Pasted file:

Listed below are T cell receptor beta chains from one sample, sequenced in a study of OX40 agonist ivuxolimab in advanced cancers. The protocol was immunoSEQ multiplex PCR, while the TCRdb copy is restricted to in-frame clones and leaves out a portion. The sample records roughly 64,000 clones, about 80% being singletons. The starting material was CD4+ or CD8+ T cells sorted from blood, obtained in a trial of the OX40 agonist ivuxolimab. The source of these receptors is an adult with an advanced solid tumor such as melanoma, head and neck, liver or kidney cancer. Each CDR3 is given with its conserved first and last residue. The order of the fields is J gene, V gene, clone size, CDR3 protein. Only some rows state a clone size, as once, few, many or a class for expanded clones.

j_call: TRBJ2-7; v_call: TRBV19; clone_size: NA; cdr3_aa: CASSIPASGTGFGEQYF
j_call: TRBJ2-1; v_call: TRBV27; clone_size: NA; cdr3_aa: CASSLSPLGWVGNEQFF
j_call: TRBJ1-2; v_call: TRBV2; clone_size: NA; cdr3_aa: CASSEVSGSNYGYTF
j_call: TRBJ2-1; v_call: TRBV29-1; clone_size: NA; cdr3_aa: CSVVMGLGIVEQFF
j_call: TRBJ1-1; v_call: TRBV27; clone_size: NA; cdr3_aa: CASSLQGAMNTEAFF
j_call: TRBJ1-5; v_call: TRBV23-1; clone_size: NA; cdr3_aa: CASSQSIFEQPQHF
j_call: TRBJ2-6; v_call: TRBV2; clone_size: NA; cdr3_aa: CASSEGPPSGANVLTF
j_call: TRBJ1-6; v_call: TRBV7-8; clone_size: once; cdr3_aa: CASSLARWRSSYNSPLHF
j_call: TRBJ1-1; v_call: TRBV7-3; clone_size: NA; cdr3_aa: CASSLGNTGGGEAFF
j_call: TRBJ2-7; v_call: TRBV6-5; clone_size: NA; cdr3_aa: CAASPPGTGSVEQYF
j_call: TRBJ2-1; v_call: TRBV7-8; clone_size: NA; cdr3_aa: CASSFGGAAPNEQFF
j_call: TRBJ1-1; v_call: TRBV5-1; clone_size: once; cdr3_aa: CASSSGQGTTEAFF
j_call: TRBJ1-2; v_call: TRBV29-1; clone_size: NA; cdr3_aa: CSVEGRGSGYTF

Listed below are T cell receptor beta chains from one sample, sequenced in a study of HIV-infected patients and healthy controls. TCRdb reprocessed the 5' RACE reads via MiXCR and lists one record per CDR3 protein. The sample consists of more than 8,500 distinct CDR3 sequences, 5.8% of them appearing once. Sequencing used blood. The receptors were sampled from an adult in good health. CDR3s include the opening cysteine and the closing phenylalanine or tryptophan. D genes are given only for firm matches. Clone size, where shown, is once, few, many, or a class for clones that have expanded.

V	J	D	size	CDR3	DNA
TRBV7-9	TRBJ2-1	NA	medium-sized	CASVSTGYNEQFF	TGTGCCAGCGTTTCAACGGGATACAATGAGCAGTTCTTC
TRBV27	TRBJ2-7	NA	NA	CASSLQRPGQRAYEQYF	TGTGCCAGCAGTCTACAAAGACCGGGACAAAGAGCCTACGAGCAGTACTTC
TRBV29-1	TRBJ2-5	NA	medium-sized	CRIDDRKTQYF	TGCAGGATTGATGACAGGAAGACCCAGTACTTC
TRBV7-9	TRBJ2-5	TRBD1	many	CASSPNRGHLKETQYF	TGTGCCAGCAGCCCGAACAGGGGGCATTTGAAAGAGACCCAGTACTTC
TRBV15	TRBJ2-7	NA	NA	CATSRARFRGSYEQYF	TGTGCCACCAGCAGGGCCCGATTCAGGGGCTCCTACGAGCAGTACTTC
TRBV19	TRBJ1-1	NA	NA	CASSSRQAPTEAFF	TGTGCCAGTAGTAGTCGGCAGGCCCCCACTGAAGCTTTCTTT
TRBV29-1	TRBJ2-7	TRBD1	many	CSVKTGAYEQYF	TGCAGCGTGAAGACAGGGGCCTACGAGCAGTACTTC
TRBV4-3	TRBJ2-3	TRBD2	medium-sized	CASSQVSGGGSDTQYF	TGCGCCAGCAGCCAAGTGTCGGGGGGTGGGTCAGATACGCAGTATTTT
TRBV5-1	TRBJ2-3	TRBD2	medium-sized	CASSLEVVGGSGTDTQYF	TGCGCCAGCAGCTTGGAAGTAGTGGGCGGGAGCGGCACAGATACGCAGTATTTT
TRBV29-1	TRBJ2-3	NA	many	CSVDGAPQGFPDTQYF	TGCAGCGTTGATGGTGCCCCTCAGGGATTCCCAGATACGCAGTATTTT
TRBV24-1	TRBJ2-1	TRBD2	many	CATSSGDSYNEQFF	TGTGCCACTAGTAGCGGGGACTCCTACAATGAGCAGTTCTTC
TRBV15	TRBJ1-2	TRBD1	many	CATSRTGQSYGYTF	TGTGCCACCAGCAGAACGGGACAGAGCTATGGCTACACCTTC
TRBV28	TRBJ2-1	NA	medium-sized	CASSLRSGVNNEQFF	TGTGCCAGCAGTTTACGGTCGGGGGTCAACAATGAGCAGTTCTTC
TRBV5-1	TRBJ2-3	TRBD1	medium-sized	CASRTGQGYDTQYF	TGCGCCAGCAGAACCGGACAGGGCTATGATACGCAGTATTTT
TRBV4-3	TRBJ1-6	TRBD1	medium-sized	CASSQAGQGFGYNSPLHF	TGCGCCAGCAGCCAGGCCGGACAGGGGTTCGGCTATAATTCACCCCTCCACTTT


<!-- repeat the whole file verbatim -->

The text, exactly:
Listed below are T cell receptor beta chains from one sample, sequenced in a study of OX40 agonist ivuxolimab in advanced cancers. The protocol was immunoSEQ multiplex PCR, while the TCRdb copy is restricted to in-frame clones and leaves out a portion. The sample records roughly 64,000 clones, about 80% being singletons. The starting material was CD4+ or CD8+ T cells sorted from blood, obtained in a trial of the OX40 agonist ivuxolimab. The source of these receptors is an adult with an advanced solid tumor such as melanoma, head and neck, liver or kidney cancer. Each CDR3 is given with its conserved first and last residue. The order of the fields is J gene, V gene, clone size, CDR3 protein. Only some rows state a clone size, as once, few, many or a class for expanded clones.

j_call: TRBJ2-7; v_call: TRBV19; clone_size: NA; cdr3_aa: CASSIPASGTGFGEQYF
j_call: TRBJ2-1; v_call: TRBV27; clone_size: NA; cdr3_aa: CASSLSPLGWVGNEQFF
j_call: TRBJ1-2; v_call: TRBV2; clone_size: NA; cdr3_aa: CASSEVSGSNYGYTF
j_call: TRBJ2-1; v_call: TRBV29-1; clone_size: NA; cdr3_aa: CSVVMGLGIVEQFF
j_call: TRBJ1-1; v_call: TRBV27; clone_size: NA; cdr3_aa: CASSLQGAMNTEAFF
j_call: TRBJ1-5; v_call: TRBV23-1; clone_size: NA; cdr3_aa: CASSQSIFEQPQHF
j_call: TRBJ2-6; v_call: TRBV2; clone_size: NA; cdr3_aa: CASSEGPPSGANVLTF
j_call: TRBJ1-6; v_call: TRBV7-8; clone_size: once; cdr3_aa: CASSLARWRSSYNSPLHF
j_call: TRBJ1-1; v_call: TRBV7-3; clone_size: NA; cdr3_aa: CASSLGNTGGGEAFF
j_call: TRBJ2-7; v_call: TRBV6-5; clone_size: NA; cdr3_aa: CAASPPGTGSVEQYF
j_call: TRBJ2-1; v_call: TRBV7-8; clone_size: NA; cdr3_aa: CASSFGGAAPNEQFF
j_call: TRBJ1-1; v_call: TRBV5-1; clone_size: once; cdr3_aa: CASSSGQGTTEAFF
j_call: TRBJ1-2; v_call: TRBV29-1; clone_size: NA; cdr3_aa: CSVEGRGSGYTF

Listed below are T cell receptor beta chains from one sample, sequenced in a study of HIV-infected patients and healthy controls. TCRdb reprocessed the 5' RACE reads via MiXCR and lists one record per CDR3 protein. The sample consists of more than 8,500 distinct CDR3 sequences, 5.8% of them appearing once. Sequencing used blood. The receptors were sampled from an adult in good health. CDR3s include the opening cysteine and the closing phenylalanine or tryptophan. D genes are given only for firm matches. Clone size, where shown, is once, few, many, or a class for clones that have expanded.

V	J	D	size	CDR3	DNA
TRBV7-9	TRBJ2-1	NA	medium-sized	CASVSTGYNEQFF	TGTGCCAGCGTTTCAACGGGATACAATGAGCAGTTCTTC
TRBV27	TRBJ2-7	NA	NA	CASSLQRPGQRAYEQYF	TGTGCCAGCAGTCTACAAAGACCGGGACAAAGAGCCTACGAGCAGTACTTC
TRBV29-1	TRBJ2-5	NA	medium-sized	CRIDDRKTQYF	TGCAGGATTGATGACAGGAAGACCCAGTACTTC
TRBV7-9	TRBJ2-5	TRBD1	many	CASSPNRGHLKETQYF	TGTGCCAGCAGCCCGAACAGGGGGCATTTGAAAGAGACCCAGTACTTC
TRBV15	TRBJ2-7	NA	NA	CATSRARFRGSYEQYF	TGTGCCACCAGCAGGGCCCGATTCAGGGGCTCCTACGAGCAGTACTTC
TRBV19	TRBJ1-1	NA	NA	CASSSRQAPTEAFF	TGTGCCAGTAGTAGTCGGCAGGCCCCCACTGAAGCTTTCTTT
TRBV29-1	TRBJ2-7	TRBD1	many	CSVKTGAYEQYF	TGCAGCGTGAAGACAGGGGCCTACGAGCAGTACTTC
TRBV4-3	TRBJ2-3	TRBD2	medium-sized	CASSQVSGGGSDTQYF	TGCGCCAGCAGCCAAGTGTCGGGGGGTGGGTCAGATACGCAGTATTTT
TRBV5-1	TRBJ2-3	TRBD2	medium-sized	CASSLEVVGGSGTDTQYF	TGCGCCAGCAGCTTGGAAGTAGTGGGCGGGAGCGGCACAGATACGCAGTATTTT
TRBV29-1	TRBJ2-3	NA	many	CSVDGAPQGFPDTQYF	TGCAGCGTTGATGGTGCCCCTCAGGGATTCCCAGATACGCAGTATTTT
TRBV24-1	TRBJ2-1	TRBD2	many	CATSSGDSYNEQFF	TGTGCCACTAGTAGCGGGGACTCCTACAATGAGCAGTTCTTC
TRBV15	TRBJ1-2	TRBD1	many	CATSRTGQSYGYTF	TGTGCCACCAGCAGAACGGGACAGAGCTATGGCTACACCTTC
TRBV28	TRBJ2-1	NA	medium-sized	CASSLRSGVNNEQFF	TGTGCCAGCAGTTTACGGTCGGGGGTCAACAATGAGCAGTTCTTC
TRBV5-1	TRBJ2-3	TRBD1	medium-sized	CASRTGQGYDTQYF	TGCGCCAGCAGAACCGGACAGGGCTATGATACGCAGTATTTT
TRBV4-3	TRBJ1-6	TRBD1	medium-sized	CASSQAGQGFGYNSPLHF	TGCGCCAGCAGCCAGGCCGGACAGGGGTTCGGCTATAATTCACCCCTCCACTTT